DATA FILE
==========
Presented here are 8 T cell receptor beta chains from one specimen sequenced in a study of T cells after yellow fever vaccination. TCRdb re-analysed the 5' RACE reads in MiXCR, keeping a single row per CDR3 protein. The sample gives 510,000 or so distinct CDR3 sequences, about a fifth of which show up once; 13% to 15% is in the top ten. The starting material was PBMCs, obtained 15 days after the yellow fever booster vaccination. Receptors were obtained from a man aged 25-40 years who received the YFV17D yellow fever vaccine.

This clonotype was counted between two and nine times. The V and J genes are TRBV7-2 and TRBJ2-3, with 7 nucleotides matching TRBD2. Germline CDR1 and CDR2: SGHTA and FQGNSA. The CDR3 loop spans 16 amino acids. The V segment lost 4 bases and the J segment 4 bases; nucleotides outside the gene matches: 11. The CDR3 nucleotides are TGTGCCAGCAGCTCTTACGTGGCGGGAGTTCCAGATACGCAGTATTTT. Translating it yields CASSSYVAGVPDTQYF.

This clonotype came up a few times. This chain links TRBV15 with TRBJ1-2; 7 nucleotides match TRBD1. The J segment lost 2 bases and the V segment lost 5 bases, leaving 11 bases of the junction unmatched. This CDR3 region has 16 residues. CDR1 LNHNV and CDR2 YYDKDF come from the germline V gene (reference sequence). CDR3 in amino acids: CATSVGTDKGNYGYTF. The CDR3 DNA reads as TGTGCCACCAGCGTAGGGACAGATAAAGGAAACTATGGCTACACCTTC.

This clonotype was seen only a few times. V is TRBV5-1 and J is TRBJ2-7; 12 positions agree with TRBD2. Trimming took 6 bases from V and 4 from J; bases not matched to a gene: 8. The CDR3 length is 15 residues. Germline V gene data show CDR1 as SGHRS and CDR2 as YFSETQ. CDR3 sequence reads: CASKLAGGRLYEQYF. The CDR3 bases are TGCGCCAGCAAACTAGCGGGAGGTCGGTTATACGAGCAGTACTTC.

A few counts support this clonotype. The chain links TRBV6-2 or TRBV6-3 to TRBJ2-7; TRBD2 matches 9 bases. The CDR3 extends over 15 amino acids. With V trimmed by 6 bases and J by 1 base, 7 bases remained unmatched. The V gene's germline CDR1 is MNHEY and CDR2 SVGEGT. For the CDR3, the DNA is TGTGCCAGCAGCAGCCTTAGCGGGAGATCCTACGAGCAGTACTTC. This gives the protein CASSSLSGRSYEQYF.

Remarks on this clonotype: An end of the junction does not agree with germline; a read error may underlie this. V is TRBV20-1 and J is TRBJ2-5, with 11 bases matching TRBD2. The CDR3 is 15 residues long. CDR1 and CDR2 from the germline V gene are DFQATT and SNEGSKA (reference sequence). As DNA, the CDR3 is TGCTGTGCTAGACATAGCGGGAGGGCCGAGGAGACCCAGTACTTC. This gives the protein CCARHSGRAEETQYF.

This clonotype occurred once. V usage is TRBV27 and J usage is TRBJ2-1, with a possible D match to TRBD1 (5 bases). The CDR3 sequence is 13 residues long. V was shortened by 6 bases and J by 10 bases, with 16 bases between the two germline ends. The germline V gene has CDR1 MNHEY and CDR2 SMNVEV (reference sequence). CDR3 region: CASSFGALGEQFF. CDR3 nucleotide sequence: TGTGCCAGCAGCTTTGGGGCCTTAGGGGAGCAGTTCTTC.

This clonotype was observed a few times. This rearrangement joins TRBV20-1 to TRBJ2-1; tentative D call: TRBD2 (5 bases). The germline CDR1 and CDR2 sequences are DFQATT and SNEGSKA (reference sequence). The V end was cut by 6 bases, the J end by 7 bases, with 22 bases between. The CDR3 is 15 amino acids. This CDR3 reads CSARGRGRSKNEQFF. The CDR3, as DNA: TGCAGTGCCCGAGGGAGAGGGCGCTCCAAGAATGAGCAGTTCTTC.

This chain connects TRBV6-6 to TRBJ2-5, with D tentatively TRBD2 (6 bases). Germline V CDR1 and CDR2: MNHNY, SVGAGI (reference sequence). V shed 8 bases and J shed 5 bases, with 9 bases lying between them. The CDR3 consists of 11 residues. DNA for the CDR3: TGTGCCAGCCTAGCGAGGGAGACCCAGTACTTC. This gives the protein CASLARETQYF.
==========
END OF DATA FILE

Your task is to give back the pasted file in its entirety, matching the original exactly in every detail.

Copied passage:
Presented here are 8 T cell receptor beta chains from one specimen sequenced in a study of T cells after yellow fever vaccination. TCRdb re-analysed the 5' RACE reads in MiXCR, keeping a single row per CDR3 protein. The sample gives 510,000 or so distinct CDR3 sequences, about a fifth of which show up once; 13% to 15% is in the top ten. The starting material was PBMCs, obtained 15 days after the yellow fever booster vaccination. Receptors were obtained from a man aged 25-40 years who received the YFV17D yellow fever vaccine.

This clonotype was counted between two and nine times. The V and J genes are TRBV7-2 and TRBJ2-3, with 7 nucleotides matching TRBD2. Germline CDR1 and CDR2: SGHTA and FQGNSA. The CDR3 loop spans 16 amino acids. The V segment lost 4 bases and the J segment 4 bases; nucleotides outside the gene matches: 11. The CDR3 nucleotides are TGTGCCAGCAGCTCTTACGTGGCGGGAGTTCCAGATACGCAGTATTTT. Translating it yields CASSSYVAGVPDTQYF.

This clonotype came up a few times. This chain links TRBV15 with TRBJ1-2; 7 nucleotides match TRBD1. The J segment lost 2 bases and the V segment lost 5 bases, leaving 11 bases of the junction unmatched. This CDR3 region has 16 residues. CDR1 LNHNV and CDR2 YYDKDF come from the germline V gene (reference sequence). CDR3 in amino acids: CATSVGTDKGNYGYTF. The CDR3 DNA reads as TGTGCCACCAGCGTAGGGACAGATAAAGGAAACTATGGCTACACCTTC.

This clonotype was seen only a few times. V is TRBV5-1 and J is TRBJ2-7; 12 positions agree with TRBD2. Trimming took 6 bases from V and 4 from J; bases not matched to a gene: 8. The CDR3 length is 15 residues. Germline V gene data show CDR1 as SGHRS and CDR2 as YFSETQ. CDR3 sequence reads: CASKLAGGRLYEQYF. The CDR3 bases are TGCGCCAGCAAACTAGCGGGAGGTCGGTTATACGAGCAGTACTTC.

A few counts support this clonotype. The chain links TRBV6-2 or TRBV6-3 to TRBJ2-7; TRBD2 matches 9 bases. The CDR3 extends over 15 amino acids. With V trimmed by 6 bases and J by 1 base, 7 bases remained unmatched. The V gene's germline CDR1 is MNHEY and CDR2 SVGEGT. For the CDR3, the DNA is TGTGCCAGCAGCAGCCTTAGCGGGAGATCCTACGAGCAGTACTTC. This gives the protein CASSSLSGRSYEQYF.

Remarks on this clonotype: An end of the junction does not agree with germline; a read error may underlie this. V is TRBV20-1 and J is TRBJ2-5, with 11 bases matching TRBD2. The CDR3 is 15 residues long. CDR1 and CDR2 from the germline V gene are DFQATT and SNEGSKA (reference sequence). As DNA, the CDR3 is TGCTGTGCTAGACATAGCGGGAGGGCCGAGGAGACCCAGTACTTC. This gives the protein CCARHSGRAEETQYF.

This clonotype occurred once. V usage is TRBV27 and J usage is TRBJ2-1, with a possible D match to TRBD1 (5 bases). The CDR3 sequence is 13 residues long. V was shortened by 6 bases and J by 10 bases, with 16 bases between the two germline ends. The germline V gene has CDR1 MNHEY and CDR2 SMNVEV (reference sequence). CDR3 region: CASSFGALGEQFF. CDR3 nucleotide sequence: TGTGCCAGCAGCTTTGGGGCCTTAGGGGAGCAGTTCTTC.

This clonotype was observed a few times. This rearrangement joins TRBV20-1 to TRBJ2-1; tentative D call: TRBD2 (5 bases). The germline CDR1 and CDR2 sequences are DFQATT and SNEGSKA (reference sequence). The V end was cut by 6 bases, the J end by 7 bases, with 22 bases between. The CDR3 is 15 amino acids. This CDR3 reads CSARGRGRSKNEQFF. The CDR3, as DNA: TGCAGTGCCCGAGGGAGAGGGCGCTCCAAGAATGAGCAGTTCTTC.

This chain connects TRBV6-6 to TRBJ2-5, with D tentatively TRBD2 (6 bases). Germline V CDR1 and CDR2: MNHNY, SVGAGI (reference sequence). V shed 8 bases and J shed 5 bases, with 9 bases lying between them. The CDR3 consists of 11 residues. DNA for the CDR3: TGTGCCAGCCTAGCGAGGGAGACCCAGTACTTC. This gives the protein CASLARETQYF.